Associate Professor Melanie E. L. Bush, Ph.D. M.P.H., Department of Sociology, is deeply engaged internationally, with a multitude of projects and colleagues that span the globe.
Best known at Adelphi for her teaching, passion for social justice and the Collaboration Project, Associate Professor Melanie E. L. Bush, Ph.D. M.P.H., Department of Sociology, is deeply engaged internationally, with a multitude of projects and colleagues that span the globe. The Center for International Education caught up with Dr. Bush this summer and is delighted to share her recent work.
Dr. Bush is working with a team of scholars from South Africa, Zimbabwe (living in Finland), Mexico (living in the Netherlands) and the United States (one presently moving to Cairo) as lead organizer of a project to compile a decolonial textbook for the social sciences. This textbook seeks to highlight ways of being in this world that are currently marginalized, denied and/or exoticized in the western canon, which emerged through coloniality in the modern world. As such, the textbook will highlight pluriversal approaches to social relations that do not follow a Eurocentric template that emphasizes dualisms between aspects of being and related entities. The team will present their progress and engage in dialogue about the project at the Association of Humanist Sociologists at the University of Havana, Cuba, in November 2017.
Dr. Bush has also been engaged in research interviewing people involved in solidarity economy projects: Cooperation Jackson in Mississippi and Brattleboro Time Bank in Vermont. While still involved in the data collection, she has begun the analysis and public discussion about her findings. The central question is to what extent these projects are contextualized within capitalist social relations and forms of production—do they aim to function “outside the system” or to create opportunities “within the system.” What are their goals and what are their experiences? This movement is global and being both engaged and studied in many places throughout the world.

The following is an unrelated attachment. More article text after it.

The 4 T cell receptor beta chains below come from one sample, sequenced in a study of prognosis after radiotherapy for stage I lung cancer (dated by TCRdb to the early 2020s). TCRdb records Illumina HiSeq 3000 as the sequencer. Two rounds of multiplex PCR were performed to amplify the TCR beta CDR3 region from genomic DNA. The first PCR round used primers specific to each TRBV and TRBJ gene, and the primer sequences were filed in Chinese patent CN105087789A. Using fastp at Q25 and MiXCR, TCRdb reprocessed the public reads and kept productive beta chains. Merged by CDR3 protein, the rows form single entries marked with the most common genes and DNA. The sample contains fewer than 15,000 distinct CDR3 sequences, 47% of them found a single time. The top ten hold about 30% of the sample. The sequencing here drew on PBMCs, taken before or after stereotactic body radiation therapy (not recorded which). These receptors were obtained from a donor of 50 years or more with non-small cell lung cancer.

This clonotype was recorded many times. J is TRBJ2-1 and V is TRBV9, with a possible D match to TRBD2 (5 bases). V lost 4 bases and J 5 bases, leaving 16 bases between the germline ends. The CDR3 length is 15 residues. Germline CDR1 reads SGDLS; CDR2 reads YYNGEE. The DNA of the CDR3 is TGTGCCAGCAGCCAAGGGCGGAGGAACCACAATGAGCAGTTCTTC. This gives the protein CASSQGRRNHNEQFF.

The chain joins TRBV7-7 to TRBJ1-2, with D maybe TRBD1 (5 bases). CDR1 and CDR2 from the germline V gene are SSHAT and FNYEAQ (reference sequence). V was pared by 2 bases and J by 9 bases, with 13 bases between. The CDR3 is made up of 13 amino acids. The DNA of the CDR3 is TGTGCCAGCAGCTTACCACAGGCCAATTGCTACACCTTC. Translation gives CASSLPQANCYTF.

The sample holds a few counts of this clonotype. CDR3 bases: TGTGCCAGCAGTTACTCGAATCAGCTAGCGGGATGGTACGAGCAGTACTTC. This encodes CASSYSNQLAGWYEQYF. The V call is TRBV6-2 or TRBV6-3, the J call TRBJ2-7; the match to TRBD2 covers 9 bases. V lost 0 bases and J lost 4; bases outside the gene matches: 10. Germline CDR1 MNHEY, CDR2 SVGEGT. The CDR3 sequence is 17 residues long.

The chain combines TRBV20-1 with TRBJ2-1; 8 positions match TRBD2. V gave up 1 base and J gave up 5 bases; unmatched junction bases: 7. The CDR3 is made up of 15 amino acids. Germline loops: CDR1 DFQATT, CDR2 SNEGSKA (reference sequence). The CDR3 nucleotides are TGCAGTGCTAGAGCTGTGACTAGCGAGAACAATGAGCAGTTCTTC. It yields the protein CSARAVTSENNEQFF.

For example, at the New Economy and Social Innovation Global Forum in Malaga, Spain, in April, Dr. Bush discussed the projects and constituencies, their similarities and distinctions and the significance and implications. At the NESI Forum, participants drew from projects being developed in different parts of Europe, and developed a Manifesto for a New Economy. At the conference she also participated in a workshop about how to educate children about the economy, and discussions continue about a possible related project to research and document resources, curricula and pedagogical strategies. Most recently in June, at the Society for the Advancement of Socio-Economics Annual Meeting in Lyon, France, Dr. Bush presented a paper describing participants’ experiences in the projects.
This August, Dr. Bush will moderate a session on Solidarity Economy Projects at the Society for the Study of Social Problems Annual Conference in Montreal, Quebec. The meeting will focus on the theme Narratives in the World of Social Problems: Power, Resistance, Transformation. Dr. Bush will also present a paper analyzing what is represented in the two projects she is studying. To what extent are these examples of a “new world” in the making; to what extent do they leave structures in tact by meeting critical needs, thereby allowing for capitalist ways of operating to still function.
For further information, please contact:
Department of Sociology
Blodgett Hall Room 102
p – 516.877.4943